City of South Bend Celebrates New Mural at La Casa de Amistad
On one of the busiest streets of South Bend is a bright and colorful mural - telling the story of immigration and naturalization of the city’s hispanic and latino population.
For almost 50 years, La Casa de Amistad’s mission has been to empower the Latino/Hispanic community within Michiana. The center provides educational and cultural advocacy services in a welcoming bilingual environment. The community center sees roughly 4,500 people a month. The staff sees and hears diverse stories of naturalization and immigration.
Mike Hebbeler is the program director for the University of Notre Dame’s Center for Social Concerns. Last spring, he met artist Freddy Rodriguez, who was interested in painting a mural at La Casa de Amistad.
"We were hosting an arts in dignity workshop. And Freddie was attending that. And I had known that one was very interested in a mural at De Casa A And so at the end of that workshop, I asked Freddy, if he could be interested in such a collaboration, and Freddy said yes,," he said.
In making the mural, La Casa de Amistad partnered with Notre Dame’s Center for Social Concerns as part of a class called art and social change. Students were able to hear stories of naturalization and immigration.
"And in that preparation, stories were shared, and relationships were formed. And it was the students’ task, to listen to those stories and help translate them into visual language that would ," Hebbeler said.
Rodriguez said the mural represents three parts in a three dimensional space. And they all connect together through first, the foundation of the bricks, which are painted in a way that resembles miracles. That kind of repetitious pattern repeats itself throughout the bottom of the mural.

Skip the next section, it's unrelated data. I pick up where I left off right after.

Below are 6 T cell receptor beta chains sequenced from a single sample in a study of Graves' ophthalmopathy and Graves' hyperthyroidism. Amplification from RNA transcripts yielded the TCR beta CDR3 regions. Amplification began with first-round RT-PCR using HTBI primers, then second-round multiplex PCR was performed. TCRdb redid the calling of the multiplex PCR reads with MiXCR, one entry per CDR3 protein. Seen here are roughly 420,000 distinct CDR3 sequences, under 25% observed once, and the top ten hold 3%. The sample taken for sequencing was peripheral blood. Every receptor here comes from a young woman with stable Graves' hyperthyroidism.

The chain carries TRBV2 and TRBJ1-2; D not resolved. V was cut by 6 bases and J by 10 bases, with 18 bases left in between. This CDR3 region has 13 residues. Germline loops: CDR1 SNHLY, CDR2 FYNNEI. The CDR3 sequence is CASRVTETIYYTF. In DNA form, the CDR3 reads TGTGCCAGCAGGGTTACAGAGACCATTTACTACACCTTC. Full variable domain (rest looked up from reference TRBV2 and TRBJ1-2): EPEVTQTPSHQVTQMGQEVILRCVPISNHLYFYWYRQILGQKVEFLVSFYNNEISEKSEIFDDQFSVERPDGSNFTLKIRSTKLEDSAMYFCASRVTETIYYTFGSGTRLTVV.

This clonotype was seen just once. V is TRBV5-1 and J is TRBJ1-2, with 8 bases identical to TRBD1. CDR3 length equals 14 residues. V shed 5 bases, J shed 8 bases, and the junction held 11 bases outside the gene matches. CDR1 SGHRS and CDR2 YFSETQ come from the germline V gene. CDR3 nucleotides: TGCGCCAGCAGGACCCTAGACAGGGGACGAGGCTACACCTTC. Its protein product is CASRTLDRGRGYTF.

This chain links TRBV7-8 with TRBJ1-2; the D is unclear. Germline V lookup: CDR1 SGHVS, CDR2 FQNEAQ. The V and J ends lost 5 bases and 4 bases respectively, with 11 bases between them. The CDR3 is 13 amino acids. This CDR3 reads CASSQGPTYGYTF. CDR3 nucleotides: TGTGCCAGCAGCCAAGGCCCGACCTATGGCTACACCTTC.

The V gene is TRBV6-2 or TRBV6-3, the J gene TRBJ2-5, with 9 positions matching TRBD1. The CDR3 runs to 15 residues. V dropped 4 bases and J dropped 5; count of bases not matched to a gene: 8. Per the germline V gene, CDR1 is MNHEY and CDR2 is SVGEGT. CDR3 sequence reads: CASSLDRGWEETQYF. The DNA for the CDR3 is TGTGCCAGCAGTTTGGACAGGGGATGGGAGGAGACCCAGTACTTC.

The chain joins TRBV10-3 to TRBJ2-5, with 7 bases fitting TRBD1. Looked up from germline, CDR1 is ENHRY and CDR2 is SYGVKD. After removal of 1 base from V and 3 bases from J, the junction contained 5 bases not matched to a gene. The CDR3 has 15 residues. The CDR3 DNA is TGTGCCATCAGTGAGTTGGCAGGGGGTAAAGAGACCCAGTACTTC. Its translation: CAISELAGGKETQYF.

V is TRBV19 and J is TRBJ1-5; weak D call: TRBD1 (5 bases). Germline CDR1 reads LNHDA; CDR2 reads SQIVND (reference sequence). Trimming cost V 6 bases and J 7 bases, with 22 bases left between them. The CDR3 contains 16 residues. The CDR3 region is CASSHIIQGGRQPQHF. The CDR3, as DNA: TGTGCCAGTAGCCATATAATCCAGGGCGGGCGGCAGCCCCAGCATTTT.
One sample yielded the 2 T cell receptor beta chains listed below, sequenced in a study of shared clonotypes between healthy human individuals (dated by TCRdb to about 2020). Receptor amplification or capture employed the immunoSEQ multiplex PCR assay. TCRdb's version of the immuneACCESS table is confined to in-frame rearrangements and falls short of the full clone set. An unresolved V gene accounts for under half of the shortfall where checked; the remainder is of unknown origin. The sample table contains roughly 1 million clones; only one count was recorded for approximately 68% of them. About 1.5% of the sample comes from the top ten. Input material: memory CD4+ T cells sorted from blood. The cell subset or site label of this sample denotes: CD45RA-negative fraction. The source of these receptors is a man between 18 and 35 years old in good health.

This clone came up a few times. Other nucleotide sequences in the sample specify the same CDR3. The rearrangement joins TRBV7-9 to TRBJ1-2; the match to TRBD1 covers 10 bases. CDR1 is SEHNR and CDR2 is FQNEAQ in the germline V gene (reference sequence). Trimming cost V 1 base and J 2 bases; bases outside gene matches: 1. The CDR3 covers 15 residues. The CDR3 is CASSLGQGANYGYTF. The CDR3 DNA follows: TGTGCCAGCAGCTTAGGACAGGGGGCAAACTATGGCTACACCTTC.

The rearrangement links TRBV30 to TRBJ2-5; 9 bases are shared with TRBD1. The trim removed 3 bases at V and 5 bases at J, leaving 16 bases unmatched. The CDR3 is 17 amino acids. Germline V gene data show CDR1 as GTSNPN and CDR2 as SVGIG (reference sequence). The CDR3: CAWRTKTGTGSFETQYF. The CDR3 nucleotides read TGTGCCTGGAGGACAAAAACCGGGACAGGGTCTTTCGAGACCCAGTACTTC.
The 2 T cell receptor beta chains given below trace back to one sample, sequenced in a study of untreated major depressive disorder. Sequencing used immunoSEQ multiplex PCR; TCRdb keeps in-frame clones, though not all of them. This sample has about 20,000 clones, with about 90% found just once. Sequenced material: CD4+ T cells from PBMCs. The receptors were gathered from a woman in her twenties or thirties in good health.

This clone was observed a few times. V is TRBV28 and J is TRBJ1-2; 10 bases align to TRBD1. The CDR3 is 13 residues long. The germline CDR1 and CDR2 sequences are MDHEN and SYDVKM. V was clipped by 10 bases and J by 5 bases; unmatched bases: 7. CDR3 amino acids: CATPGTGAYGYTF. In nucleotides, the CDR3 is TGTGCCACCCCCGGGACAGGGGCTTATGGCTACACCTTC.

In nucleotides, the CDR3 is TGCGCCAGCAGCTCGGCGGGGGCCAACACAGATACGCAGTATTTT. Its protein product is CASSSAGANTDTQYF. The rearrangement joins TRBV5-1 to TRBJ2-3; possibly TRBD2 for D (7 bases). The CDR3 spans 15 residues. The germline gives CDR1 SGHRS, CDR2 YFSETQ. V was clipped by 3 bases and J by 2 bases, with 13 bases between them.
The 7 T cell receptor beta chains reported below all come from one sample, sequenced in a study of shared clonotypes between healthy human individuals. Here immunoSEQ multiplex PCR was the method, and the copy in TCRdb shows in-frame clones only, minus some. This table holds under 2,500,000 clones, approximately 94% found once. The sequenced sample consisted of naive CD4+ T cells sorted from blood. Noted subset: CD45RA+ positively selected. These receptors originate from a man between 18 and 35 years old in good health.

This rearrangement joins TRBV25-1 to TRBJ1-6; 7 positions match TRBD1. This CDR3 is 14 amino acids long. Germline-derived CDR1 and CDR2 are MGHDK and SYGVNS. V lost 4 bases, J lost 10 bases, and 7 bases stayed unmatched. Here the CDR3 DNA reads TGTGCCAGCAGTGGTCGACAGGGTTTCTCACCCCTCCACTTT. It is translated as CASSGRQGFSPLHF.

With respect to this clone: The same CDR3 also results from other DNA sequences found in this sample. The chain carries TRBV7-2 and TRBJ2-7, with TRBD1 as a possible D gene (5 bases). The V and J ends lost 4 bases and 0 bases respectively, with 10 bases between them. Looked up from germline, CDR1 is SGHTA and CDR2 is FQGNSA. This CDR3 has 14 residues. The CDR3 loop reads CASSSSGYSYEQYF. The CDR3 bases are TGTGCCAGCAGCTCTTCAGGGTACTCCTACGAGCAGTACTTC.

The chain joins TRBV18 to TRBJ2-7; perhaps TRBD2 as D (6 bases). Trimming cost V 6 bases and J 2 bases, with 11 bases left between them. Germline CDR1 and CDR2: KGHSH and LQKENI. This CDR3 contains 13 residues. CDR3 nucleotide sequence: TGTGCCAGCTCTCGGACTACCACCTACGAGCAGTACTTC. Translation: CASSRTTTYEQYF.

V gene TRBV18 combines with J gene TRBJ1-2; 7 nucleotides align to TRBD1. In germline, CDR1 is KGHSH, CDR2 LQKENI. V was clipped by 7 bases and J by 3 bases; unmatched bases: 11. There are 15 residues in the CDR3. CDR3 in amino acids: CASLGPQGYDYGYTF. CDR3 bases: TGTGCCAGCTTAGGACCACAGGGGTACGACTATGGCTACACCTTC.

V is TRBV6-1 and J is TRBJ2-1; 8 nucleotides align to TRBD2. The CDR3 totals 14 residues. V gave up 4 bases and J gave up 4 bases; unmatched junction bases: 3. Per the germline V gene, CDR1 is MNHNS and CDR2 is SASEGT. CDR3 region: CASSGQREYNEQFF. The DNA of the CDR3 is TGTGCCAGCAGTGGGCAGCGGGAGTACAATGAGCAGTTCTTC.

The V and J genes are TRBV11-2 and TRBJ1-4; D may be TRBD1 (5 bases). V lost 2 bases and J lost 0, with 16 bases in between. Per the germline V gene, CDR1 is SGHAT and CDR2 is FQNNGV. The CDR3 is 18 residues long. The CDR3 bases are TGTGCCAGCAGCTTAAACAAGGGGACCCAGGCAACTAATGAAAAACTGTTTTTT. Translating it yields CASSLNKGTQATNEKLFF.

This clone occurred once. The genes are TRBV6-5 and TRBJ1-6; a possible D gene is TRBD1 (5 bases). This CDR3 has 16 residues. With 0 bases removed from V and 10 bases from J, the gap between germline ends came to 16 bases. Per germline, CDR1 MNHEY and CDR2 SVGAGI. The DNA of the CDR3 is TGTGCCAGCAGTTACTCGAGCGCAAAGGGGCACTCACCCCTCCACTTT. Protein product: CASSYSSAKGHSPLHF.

It represents, everyone, and no one.
This is part of Rodriguez description of the mural:
"In the first panel, the smallest wall, it starts kind of like at the beginning of a journey, also at the beginning of an age range, and ties in together with the beginning of the transition from Caterpillar to butterfly. So you see a little girl with a caterpillar in her hand, and she's staring at it staring at her. And in the background, you see the translation of gradients of the colors, which shows the landscape. And then beyond that bound, the boundary for that is the Polish eagle, which I stylized to be more generic so that it could just encompass a wider range of people and immigrants that have come through this community in the past."
The community center is one Michigan street — one of the busiest streets in South Bend. Cars driving towards the building on the left see any ordinary building - but on the right side, you see the beautiful mural.
The response to this mural has been an explosion of excitement. Mike Hepley said the response expanded far beyond just this center, but to the community at large. La Casa de Amistad executive director, Juan Constantino said every response represented the beautiful intentionality in Freddy’s vision of the mural.
" One of our students asked her mother a question. And then the mother kind of tapped me on the shoulder and said, ‘Hey, Juan, I have a question for you.’ Let's come on, Margarita. And she said, ‘Well, my daughter, Jimena just asked me if the little girl in the mirror was her," he said.
"I sat there for a second and said, ‘Well, no, it's it's no one particular student, as Freddy had mentioned.’ But how beautiful was it that one of our elementary kids saw themselves in the mural," he said.
South Bend is a diverse city and the mural represents just how important La Casa de Amistad is to the community and how much it is loved.